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I’m so confident in my pick for what 2011 will be about that I’m publishing it before Thanksgiving Holiday in the States. Before we begin let’s take a look at the history of my predictions. 2007: The Year of the Network (Can we say Twitter and Facebook) 2008: The Year of the “Live Web” (Ustream.tv and other services take off) 2009: Bringing Social Learning to the Masses (Education goes deeper in understanding social connections) 2010: The Year of the Mobile Web (iPad, Android, iPhone do I need to say more?) I’ve never been as confident as I am this year about what we’ll see explode onto the scene in 2011. These little black and white 2 dimensional bar codes are going to start showing up everywhere. QR Codes or Quick Response Codes have been around for a couple of years now (1997 according to Wikipedia), and like most technologies we’ve seen them the past couple of years start to creep more and more into our lives. The power of QR Codes and why I think this is the year for their explosion has to do with my 2010 prediction being the year of the mobile web. Now that SmartPhones (still don’t like that name) are becoming more and more the norm and will continue to gain in popularity in 2011, we have a reason to use these perfect little squares of information. The second reason is because the level of skill needed to use the QR Codes has dropped significantly in recent years.  You basically need two things. 1) A QR Code and 2) A QR Code Reader The QR Code: Some rights reserved by Adrian Short Take a moment to make one yourself. Head over to my new favorite website http://qrcode.kaywa.com/ where you can enter a link, text, a phone number, or text message and click generate. In an instant you’ll have yourself a fantastic looking square. Now what do you do with it? That’s up to you. I like to right-click on the picture and choose “Save Image As” and download the .png file. Now that it’s an image you can: put it in a document, print it off, or put it on a website. Anything you can do with an image you can now do with this information. The QR Code Reader: Next you need something to read the QR Code with: For your Desktop download this one (Windows, Linux, Mac): http://bit.ly/bRLO3C For iPhone, iPod (need a camera) users: i-nigma is my favorite at the moment and they have readers for basically all devices that have a camera now. For Android users: QuickMark is a good choice There are hunders of them out there now….search and find one for your phone/platform that you can live with and you’re ready to go. Now What? Well let’s have at think about this. One thing the book industry has been having a hard time with is creating a social feeling around the old medium. How do I find other people who have read the same book that I’ve read and discuss the topics with them? I’m just finishing reading I Live in the Future and Here’s How It Works by Nick Bilton (more on that later) where Nick puts a QR Code at the beginning of every chapter. As you read a chapter you can scan the barcode with your phone or computer and be...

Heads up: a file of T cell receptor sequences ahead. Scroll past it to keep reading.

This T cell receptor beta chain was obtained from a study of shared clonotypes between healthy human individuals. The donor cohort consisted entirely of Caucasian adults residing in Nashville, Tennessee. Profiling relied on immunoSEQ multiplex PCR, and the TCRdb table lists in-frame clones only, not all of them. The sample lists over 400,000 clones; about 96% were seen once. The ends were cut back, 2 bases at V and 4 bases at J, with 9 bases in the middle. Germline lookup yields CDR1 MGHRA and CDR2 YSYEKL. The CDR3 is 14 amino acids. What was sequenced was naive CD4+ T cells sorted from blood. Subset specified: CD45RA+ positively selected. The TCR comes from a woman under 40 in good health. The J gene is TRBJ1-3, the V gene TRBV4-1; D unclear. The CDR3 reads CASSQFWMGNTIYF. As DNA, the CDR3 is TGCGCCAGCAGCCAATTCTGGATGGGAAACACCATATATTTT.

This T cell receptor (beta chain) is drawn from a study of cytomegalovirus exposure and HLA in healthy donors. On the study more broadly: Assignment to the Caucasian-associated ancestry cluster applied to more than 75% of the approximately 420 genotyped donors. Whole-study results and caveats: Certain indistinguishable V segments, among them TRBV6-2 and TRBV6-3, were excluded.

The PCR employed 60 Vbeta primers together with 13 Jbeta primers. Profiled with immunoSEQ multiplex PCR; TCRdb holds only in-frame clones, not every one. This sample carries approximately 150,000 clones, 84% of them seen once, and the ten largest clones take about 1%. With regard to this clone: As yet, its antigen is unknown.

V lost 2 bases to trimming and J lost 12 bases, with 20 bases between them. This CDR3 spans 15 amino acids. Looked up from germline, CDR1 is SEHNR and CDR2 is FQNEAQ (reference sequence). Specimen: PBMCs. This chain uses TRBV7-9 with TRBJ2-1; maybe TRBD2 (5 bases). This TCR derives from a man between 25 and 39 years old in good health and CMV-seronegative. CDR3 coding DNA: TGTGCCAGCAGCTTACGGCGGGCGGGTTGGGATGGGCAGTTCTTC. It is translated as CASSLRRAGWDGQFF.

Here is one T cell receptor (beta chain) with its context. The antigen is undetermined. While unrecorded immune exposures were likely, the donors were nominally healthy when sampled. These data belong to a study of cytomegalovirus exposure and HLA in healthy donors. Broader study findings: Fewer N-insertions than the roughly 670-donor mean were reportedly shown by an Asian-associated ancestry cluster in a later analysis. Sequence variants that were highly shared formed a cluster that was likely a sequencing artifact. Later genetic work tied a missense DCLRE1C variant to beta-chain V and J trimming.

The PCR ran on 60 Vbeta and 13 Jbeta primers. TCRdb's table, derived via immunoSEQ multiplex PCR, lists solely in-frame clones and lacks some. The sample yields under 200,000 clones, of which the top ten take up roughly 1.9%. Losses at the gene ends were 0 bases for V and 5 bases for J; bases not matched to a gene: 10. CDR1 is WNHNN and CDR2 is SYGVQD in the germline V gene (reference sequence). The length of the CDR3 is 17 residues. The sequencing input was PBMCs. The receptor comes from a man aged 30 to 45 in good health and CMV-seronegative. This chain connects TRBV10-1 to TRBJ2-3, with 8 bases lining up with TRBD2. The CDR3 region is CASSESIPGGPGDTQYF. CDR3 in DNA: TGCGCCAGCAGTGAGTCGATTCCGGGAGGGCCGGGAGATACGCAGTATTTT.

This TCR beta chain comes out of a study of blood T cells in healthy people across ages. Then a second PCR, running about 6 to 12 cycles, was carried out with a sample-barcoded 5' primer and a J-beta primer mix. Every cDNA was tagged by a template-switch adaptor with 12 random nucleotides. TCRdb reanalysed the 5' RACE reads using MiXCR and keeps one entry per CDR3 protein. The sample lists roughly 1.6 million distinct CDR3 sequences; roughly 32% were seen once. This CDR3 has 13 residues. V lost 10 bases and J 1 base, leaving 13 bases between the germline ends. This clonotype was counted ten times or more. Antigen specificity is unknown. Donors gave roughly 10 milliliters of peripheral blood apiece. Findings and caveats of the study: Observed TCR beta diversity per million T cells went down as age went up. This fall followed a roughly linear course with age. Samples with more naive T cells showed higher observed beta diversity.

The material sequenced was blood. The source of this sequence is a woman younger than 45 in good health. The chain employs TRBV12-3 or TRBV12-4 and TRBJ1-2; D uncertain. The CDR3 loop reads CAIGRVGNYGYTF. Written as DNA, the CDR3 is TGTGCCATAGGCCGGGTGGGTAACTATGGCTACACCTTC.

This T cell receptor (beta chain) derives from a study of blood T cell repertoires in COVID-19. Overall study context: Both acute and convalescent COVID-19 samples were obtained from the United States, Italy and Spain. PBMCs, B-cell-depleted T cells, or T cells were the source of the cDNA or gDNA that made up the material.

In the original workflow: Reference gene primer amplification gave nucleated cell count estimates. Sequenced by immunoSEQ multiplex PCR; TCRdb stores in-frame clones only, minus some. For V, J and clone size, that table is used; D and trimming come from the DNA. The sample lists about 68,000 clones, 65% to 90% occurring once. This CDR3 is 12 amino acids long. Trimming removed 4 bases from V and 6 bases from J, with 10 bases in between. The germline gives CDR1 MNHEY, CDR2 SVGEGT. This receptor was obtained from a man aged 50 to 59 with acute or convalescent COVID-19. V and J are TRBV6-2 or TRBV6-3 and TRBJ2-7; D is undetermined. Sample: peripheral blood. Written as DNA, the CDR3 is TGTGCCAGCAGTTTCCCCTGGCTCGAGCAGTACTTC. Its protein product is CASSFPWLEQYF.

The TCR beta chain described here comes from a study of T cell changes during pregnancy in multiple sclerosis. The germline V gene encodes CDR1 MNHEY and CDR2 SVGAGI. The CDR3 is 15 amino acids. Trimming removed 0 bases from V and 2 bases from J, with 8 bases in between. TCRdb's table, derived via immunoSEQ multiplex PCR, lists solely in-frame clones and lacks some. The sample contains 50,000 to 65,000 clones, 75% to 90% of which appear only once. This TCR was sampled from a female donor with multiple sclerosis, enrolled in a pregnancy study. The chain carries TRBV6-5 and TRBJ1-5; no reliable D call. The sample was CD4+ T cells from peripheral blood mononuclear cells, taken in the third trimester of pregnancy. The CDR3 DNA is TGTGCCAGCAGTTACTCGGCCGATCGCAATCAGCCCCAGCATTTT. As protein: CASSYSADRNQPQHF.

by corykrug I’m dumping another technology phrase that I think its time has passed by. A few years ago I stopped using the phrase 21st Century blah, blah, blah. You name it we were calling everything 21st Century. I haven’t missed that phrase in my vocabulary as I believe it is just the way things should be now that we’re 11 years into it. I was thinking about this phrase again the other day as I was talking to seniors…who were born around 1994 and who started their official schooling sometime around 2001. Why are we still using the phrase 21st Century this and that when for our students….it’s always been the 21st Century. It just is their world. That brings me to the next phrase that is going to leave my vocabulary. The notion that Technology is just a tool I have heard this said way too often-to the point, I believe, that some educators are using it to hide behind when it comes to using technology in their classrooms.  Is Technology a tool? Yes. Is it JUST a tool? No. Technology is a Skill The more I’ve been rolling this notion over in my head the past couple of days the more sense this makes to me. If we call technology a skill…then a skill is something we need to teach, something that needs to be learned. If we call technology a tool then it’s just something we use. The problem is you need to have the skills to use a tool before you can use it propertly and have it effect your life in positive ways.  A car is a tool, it gets us from point A to point B. Now we could load the car with people and have someone push it down the road. That’s using the car as a tool for transporting people from point A to point B. But once we learn the skill of driving the car it becomes a lot more efficient. A lot more practical. A pencil is just a tool, but until you learn the skill to hold it correctly it doesn’t do you much good. Viewing technology just as a tool never allows us to get past the substitute stage of technology innovation. A stage were we just continue to subsitute one tool for the next. Quil and ink for pen and paper for word processing. The skill of writing an essay remains the same the tool just changes. No new real skills are needed when we subsitute one technology for the next.  You buy a new car and it works just like your old car. Sure buttons are in different places, newer, faster, easier….but at the end of the day the same skills you had driving your old car fit into the new car nicely (which is why we haven’t seen any radical change in car design since…..hmmm…the Model T). If we view technology as a skill then it allows us to look at what needs to be taught and understood by a generation that is growing up with it. The skill of evaluating digital open content, the skill of organizing your digital resources. The skill of creating graphics. The skill of digital content design and web design. If you are looking for a good starting place...